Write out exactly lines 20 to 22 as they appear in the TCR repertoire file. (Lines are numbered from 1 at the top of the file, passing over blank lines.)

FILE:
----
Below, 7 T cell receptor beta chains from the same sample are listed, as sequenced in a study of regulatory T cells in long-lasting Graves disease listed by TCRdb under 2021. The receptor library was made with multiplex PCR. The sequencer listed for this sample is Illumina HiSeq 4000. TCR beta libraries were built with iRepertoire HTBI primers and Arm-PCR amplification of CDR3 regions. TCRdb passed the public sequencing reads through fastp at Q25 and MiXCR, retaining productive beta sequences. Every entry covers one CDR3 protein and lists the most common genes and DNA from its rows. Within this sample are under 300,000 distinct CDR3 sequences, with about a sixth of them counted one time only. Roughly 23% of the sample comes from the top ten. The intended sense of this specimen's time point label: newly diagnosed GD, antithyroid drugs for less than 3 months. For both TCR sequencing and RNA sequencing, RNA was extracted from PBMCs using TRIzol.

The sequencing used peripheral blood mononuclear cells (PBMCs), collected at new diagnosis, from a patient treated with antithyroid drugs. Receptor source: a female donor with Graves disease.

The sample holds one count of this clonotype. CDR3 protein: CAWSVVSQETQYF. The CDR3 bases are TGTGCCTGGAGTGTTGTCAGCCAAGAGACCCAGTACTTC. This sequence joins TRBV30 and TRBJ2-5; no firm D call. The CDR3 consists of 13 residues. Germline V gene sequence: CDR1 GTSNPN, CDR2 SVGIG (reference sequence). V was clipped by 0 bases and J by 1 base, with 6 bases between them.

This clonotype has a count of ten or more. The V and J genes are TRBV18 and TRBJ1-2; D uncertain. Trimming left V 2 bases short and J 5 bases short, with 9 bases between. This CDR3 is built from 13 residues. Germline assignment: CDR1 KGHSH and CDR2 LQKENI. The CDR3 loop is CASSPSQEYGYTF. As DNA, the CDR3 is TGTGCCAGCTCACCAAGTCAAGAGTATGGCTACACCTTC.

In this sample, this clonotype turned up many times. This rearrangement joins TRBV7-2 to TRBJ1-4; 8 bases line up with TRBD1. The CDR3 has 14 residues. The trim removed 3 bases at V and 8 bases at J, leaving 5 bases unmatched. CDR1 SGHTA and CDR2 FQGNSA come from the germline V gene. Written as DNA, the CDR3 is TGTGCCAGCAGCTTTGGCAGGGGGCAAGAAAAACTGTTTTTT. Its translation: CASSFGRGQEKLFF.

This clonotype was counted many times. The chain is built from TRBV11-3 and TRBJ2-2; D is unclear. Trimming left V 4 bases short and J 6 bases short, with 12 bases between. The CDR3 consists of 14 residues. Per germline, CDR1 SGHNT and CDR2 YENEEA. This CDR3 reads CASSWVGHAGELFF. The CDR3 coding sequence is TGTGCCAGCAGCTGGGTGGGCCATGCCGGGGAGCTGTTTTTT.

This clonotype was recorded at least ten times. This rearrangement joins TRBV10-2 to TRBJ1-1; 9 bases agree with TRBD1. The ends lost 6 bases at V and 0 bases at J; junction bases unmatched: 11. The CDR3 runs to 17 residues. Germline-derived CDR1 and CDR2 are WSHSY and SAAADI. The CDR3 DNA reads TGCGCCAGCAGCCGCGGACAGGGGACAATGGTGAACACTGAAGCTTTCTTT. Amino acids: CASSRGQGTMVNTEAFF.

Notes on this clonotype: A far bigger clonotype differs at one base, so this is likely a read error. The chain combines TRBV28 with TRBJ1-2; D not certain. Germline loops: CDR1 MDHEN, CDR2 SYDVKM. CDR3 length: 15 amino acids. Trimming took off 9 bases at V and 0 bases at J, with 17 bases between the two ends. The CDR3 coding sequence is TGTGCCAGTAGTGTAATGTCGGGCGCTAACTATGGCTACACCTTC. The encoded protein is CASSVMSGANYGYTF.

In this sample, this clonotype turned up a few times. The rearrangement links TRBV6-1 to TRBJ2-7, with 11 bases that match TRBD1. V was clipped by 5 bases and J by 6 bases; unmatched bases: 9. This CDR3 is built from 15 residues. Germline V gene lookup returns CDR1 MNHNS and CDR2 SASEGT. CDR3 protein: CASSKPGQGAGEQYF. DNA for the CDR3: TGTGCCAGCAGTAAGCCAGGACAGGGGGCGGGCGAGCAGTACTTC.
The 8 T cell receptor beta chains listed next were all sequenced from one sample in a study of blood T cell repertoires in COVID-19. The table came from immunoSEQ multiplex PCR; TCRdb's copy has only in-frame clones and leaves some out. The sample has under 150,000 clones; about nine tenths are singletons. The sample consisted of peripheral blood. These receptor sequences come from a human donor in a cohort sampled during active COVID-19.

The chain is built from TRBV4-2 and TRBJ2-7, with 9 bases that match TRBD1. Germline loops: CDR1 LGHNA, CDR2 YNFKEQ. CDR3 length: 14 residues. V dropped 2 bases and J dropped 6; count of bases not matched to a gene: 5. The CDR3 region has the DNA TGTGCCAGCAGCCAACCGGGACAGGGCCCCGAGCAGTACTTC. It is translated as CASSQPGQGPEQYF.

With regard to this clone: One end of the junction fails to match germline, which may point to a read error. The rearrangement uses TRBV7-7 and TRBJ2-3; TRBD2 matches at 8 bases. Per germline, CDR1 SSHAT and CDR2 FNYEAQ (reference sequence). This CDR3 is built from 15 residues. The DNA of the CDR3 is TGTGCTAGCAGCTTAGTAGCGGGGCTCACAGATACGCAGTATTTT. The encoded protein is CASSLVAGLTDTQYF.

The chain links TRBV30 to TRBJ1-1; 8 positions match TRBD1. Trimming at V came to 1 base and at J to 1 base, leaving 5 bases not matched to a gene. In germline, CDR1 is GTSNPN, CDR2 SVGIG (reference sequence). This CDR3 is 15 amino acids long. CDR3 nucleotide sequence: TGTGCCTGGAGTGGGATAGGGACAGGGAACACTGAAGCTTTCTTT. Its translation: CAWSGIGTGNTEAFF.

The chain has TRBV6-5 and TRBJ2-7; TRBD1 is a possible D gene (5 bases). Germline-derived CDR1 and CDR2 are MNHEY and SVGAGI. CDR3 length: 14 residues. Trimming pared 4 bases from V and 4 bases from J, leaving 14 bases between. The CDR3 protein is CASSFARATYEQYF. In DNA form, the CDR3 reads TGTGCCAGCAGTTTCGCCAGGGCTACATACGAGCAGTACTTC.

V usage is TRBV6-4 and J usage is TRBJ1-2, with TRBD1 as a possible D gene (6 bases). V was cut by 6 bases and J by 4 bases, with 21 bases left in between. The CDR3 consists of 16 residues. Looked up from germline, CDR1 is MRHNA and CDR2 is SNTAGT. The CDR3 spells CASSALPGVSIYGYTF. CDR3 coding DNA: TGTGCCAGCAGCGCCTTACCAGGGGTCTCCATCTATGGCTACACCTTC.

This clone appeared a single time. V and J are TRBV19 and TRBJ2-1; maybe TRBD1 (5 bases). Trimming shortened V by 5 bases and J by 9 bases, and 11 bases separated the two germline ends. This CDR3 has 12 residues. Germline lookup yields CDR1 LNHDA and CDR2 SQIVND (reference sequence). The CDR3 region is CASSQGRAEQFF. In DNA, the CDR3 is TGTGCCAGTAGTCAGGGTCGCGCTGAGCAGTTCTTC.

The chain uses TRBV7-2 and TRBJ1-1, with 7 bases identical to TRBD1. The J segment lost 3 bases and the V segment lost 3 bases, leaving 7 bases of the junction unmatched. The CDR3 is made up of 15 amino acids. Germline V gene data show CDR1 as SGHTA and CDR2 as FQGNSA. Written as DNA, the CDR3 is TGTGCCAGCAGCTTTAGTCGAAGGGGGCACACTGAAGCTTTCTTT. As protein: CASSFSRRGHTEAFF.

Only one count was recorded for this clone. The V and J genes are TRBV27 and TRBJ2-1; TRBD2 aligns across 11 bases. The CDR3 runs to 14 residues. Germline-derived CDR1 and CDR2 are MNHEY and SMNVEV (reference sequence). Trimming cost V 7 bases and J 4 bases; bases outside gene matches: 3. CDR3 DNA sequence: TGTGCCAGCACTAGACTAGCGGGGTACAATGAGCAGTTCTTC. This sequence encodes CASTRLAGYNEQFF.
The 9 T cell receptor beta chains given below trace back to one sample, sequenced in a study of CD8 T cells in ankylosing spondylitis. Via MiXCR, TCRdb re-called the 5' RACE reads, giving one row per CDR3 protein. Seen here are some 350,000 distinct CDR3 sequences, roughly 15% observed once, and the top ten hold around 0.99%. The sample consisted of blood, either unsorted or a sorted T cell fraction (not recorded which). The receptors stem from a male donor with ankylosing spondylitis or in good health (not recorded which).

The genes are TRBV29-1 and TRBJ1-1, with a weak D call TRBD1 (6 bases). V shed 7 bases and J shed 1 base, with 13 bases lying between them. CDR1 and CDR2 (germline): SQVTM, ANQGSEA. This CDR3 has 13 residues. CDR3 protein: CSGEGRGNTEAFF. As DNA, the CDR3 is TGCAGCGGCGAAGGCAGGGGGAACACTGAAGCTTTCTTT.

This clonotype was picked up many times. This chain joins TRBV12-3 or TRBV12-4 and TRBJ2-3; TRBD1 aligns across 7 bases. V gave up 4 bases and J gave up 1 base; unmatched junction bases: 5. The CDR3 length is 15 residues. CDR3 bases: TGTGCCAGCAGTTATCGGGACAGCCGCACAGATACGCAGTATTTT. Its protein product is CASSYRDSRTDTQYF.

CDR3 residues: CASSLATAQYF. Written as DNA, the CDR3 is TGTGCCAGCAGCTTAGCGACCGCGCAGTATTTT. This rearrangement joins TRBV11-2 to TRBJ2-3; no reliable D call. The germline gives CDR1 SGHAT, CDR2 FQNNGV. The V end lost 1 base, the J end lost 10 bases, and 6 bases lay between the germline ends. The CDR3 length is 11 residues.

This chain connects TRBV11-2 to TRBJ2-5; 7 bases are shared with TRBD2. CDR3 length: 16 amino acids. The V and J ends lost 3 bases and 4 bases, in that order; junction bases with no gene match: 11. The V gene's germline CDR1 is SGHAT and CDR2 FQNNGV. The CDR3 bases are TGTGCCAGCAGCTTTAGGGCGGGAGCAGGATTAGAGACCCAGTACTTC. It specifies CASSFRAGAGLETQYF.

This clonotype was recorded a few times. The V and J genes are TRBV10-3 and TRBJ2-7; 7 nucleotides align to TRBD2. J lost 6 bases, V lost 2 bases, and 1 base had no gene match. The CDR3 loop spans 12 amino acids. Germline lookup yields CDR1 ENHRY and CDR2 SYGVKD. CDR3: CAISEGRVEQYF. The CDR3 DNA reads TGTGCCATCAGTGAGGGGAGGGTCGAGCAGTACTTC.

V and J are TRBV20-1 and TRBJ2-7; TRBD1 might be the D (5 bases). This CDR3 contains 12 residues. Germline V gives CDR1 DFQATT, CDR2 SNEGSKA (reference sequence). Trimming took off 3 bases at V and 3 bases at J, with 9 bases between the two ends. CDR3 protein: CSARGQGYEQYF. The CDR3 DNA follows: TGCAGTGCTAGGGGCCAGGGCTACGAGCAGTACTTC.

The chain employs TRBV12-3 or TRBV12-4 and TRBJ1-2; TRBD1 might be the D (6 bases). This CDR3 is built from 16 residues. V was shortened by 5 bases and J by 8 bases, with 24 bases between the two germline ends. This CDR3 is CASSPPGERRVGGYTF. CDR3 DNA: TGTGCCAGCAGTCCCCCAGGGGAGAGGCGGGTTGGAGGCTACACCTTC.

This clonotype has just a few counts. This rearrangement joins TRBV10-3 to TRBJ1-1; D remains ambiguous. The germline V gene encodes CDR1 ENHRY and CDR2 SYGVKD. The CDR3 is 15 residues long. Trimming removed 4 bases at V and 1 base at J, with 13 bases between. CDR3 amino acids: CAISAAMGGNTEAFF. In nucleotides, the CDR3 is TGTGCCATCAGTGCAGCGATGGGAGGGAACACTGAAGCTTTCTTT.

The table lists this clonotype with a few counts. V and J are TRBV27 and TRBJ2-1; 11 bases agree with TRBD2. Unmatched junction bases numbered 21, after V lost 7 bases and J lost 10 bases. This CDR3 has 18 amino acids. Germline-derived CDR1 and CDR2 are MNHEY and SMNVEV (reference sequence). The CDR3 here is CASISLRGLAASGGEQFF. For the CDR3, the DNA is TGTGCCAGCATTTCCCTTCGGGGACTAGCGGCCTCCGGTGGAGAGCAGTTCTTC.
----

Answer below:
The genes are TRBV29-1 and TRBJ1-1, with a weak D call TRBD1 (6 bases). V shed 7 bases and J shed 1 base, with 13 bases lying between them. CDR1 and CDR2 (germline): SQVTM, ANQGSEA. This CDR3 has 13 residues. CDR3 protein: CSGEGRGNTEAFF. As DNA, the CDR3 is TGCAGCGGCGAAGGCAGGGGGAACACTGAAGCTTTCTTT.

This clonotype was picked up many times. This chain joins TRBV12-3 or TRBV12-4 and TRBJ2-3; TRBD1 aligns across 7 bases. V gave up 4 bases and J gave up 1 base; unmatched junction bases: 5. The CDR3 length is 15 residues. CDR3 bases: TGTGCCAGCAGTTATCGGGACAGCCGCACAGATACGCAGTATTTT. Its protein product is CASSYRDSRTDTQYF.

CDR3 residues: CASSLATAQYF. Written as DNA, the CDR3 is TGTGCCAGCAGCTTAGCGACCGCGCAGTATTTT. This rearrangement joins TRBV11-2 to TRBJ2-3; no reliable D call. The germline gives CDR1 SGHAT, CDR2 FQNNGV. The V end lost 1 base, the J end lost 10 bases, and 6 bases lay between the germline ends. The CDR3 length is 11 residues.